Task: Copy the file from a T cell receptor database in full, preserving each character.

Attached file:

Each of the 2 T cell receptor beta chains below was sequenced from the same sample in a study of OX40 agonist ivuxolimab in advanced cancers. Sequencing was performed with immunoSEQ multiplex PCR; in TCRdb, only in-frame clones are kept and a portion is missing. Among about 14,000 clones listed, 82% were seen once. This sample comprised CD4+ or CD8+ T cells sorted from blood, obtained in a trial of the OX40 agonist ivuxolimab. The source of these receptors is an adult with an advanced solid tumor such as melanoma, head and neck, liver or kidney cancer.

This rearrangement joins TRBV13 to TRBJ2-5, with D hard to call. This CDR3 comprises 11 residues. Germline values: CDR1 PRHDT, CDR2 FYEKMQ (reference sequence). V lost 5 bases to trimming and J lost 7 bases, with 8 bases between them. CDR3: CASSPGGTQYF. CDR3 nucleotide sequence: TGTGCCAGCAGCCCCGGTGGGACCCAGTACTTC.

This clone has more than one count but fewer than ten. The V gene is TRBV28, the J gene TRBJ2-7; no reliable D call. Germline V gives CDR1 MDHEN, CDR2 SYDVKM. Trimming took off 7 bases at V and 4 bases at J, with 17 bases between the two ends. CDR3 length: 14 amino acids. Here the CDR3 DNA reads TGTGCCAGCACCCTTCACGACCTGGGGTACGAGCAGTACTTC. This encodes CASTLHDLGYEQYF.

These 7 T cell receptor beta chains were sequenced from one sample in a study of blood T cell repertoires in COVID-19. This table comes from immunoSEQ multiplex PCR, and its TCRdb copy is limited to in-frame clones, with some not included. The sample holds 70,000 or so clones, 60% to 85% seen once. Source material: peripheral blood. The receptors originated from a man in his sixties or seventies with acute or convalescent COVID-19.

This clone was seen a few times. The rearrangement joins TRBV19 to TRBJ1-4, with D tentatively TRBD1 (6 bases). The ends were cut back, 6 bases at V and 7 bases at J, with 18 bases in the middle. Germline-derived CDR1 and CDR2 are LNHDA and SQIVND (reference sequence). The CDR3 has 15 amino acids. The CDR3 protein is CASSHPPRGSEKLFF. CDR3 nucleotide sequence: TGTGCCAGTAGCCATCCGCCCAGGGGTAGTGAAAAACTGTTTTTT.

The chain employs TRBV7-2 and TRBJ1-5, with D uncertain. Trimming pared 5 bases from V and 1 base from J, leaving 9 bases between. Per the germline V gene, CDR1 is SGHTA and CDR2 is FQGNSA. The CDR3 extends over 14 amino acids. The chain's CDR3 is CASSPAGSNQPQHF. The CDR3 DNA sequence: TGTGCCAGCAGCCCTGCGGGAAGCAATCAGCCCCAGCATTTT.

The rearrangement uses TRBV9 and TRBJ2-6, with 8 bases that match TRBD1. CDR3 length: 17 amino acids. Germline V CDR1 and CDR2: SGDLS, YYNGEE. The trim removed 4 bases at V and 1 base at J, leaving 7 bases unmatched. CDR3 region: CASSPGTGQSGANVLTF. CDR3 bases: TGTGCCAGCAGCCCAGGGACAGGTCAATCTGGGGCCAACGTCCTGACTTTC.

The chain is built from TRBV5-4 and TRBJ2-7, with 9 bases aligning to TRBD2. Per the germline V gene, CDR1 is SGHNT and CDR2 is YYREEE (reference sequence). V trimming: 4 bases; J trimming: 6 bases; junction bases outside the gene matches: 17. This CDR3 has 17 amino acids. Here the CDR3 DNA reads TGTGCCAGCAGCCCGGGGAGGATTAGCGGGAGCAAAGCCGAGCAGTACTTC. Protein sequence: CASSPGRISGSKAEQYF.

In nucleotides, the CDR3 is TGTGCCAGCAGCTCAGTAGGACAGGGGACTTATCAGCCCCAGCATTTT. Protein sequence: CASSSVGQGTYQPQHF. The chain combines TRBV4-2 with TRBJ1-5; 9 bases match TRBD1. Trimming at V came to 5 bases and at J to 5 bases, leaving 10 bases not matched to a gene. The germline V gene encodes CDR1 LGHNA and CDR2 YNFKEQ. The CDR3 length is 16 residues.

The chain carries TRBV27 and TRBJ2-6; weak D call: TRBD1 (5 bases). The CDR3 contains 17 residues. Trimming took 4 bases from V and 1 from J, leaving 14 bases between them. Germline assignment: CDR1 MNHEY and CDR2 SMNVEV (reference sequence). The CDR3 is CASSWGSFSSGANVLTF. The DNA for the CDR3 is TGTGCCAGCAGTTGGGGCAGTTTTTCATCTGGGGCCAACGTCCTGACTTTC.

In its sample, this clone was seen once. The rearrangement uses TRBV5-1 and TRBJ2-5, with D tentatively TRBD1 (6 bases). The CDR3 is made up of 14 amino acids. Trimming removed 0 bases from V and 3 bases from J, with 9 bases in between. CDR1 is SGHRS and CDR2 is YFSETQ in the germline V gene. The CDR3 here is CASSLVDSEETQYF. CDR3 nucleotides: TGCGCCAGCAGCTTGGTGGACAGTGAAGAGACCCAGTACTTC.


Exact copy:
Each of the 2 T cell receptor beta chains below was sequenced from the same sample in a study of OX40 agonist ivuxolimab in advanced cancers. Sequencing was performed with immunoSEQ multiplex PCR; in TCRdb, only in-frame clones are kept and a portion is missing. Among about 14,000 clones listed, 82% were seen once. This sample comprised CD4+ or CD8+ T cells sorted from blood, obtained in a trial of the OX40 agonist ivuxolimab. The source of these receptors is an adult with an advanced solid tumor such as melanoma, head and neck, liver or kidney cancer.

This rearrangement joins TRBV13 to TRBJ2-5, with D hard to call. This CDR3 comprises 11 residues. Germline values: CDR1 PRHDT, CDR2 FYEKMQ (reference sequence). V lost 5 bases to trimming and J lost 7 bases, with 8 bases between them. CDR3: CASSPGGTQYF. CDR3 nucleotide sequence: TGTGCCAGCAGCCCCGGTGGGACCCAGTACTTC.

This clone has more than one count but fewer than ten. The V gene is TRBV28, the J gene TRBJ2-7; no reliable D call. Germline V gives CDR1 MDHEN, CDR2 SYDVKM. Trimming took off 7 bases at V and 4 bases at J, with 17 bases between the two ends. CDR3 length: 14 amino acids. Here the CDR3 DNA reads TGTGCCAGCACCCTTCACGACCTGGGGTACGAGCAGTACTTC. This encodes CASTLHDLGYEQYF.

These 7 T cell receptor beta chains were sequenced from one sample in a study of blood T cell repertoires in COVID-19. This table comes from immunoSEQ multiplex PCR, and its TCRdb copy is limited to in-frame clones, with some not included. The sample holds 70,000 or so clones, 60% to 85% seen once. Source material: peripheral blood. The receptors originated from a man in his sixties or seventies with acute or convalescent COVID-19.

This clone was seen a few times. The rearrangement joins TRBV19 to TRBJ1-4, with D tentatively TRBD1 (6 bases). The ends were cut back, 6 bases at V and 7 bases at J, with 18 bases in the middle. Germline-derived CDR1 and CDR2 are LNHDA and SQIVND (reference sequence). The CDR3 has 15 amino acids. The CDR3 protein is CASSHPPRGSEKLFF. CDR3 nucleotide sequence: TGTGCCAGTAGCCATCCGCCCAGGGGTAGTGAAAAACTGTTTTTT.

The chain employs TRBV7-2 and TRBJ1-5, with D uncertain. Trimming pared 5 bases from V and 1 base from J, leaving 9 bases between. Per the germline V gene, CDR1 is SGHTA and CDR2 is FQGNSA. The CDR3 extends over 14 amino acids. The chain's CDR3 is CASSPAGSNQPQHF. The CDR3 DNA sequence: TGTGCCAGCAGCCCTGCGGGAAGCAATCAGCCCCAGCATTTT.

The rearrangement uses TRBV9 and TRBJ2-6, with 8 bases that match TRBD1. CDR3 length: 17 amino acids. Germline V CDR1 and CDR2: SGDLS, YYNGEE. The trim removed 4 bases at V and 1 base at J, leaving 7 bases unmatched. CDR3 region: CASSPGTGQSGANVLTF. CDR3 bases: TGTGCCAGCAGCCCAGGGACAGGTCAATCTGGGGCCAACGTCCTGACTTTC.

The chain is built from TRBV5-4 and TRBJ2-7, with 9 bases aligning to TRBD2. Per the germline V gene, CDR1 is SGHNT and CDR2 is YYREEE (reference sequence). V trimming: 4 bases; J trimming: 6 bases; junction bases outside the gene matches: 17. This CDR3 has 17 amino acids. Here the CDR3 DNA reads TGTGCCAGCAGCCCGGGGAGGATTAGCGGGAGCAAAGCCGAGCAGTACTTC. Protein sequence: CASSPGRISGSKAEQYF.

In nucleotides, the CDR3 is TGTGCCAGCAGCTCAGTAGGACAGGGGACTTATCAGCCCCAGCATTTT. Protein sequence: CASSSVGQGTYQPQHF. The chain combines TRBV4-2 with TRBJ1-5; 9 bases match TRBD1. Trimming at V came to 5 bases and at J to 5 bases, leaving 10 bases not matched to a gene. The germline V gene encodes CDR1 LGHNA and CDR2 YNFKEQ. The CDR3 length is 16 residues.

The chain carries TRBV27 and TRBJ2-6; weak D call: TRBD1 (5 bases). The CDR3 contains 17 residues. Trimming took 4 bases from V and 1 from J, leaving 14 bases between them. Germline assignment: CDR1 MNHEY and CDR2 SMNVEV (reference sequence). The CDR3 is CASSWGSFSSGANVLTF. The DNA for the CDR3 is TGTGCCAGCAGTTGGGGCAGTTTTTCATCTGGGGCCAACGTCCTGACTTTC.

In its sample, this clone was seen once. The rearrangement uses TRBV5-1 and TRBJ2-5, with D tentatively TRBD1 (6 bases). The CDR3 is made up of 14 amino acids. Trimming removed 0 bases from V and 3 bases from J, with 9 bases in between. CDR1 is SGHRS and CDR2 is YFSETQ in the germline V gene. The CDR3 here is CASSLVDSEETQYF. CDR3 nucleotides: TGCGCCAGCAGCTTGGTGGACAGTGAAGAGACCCAGTACTTC.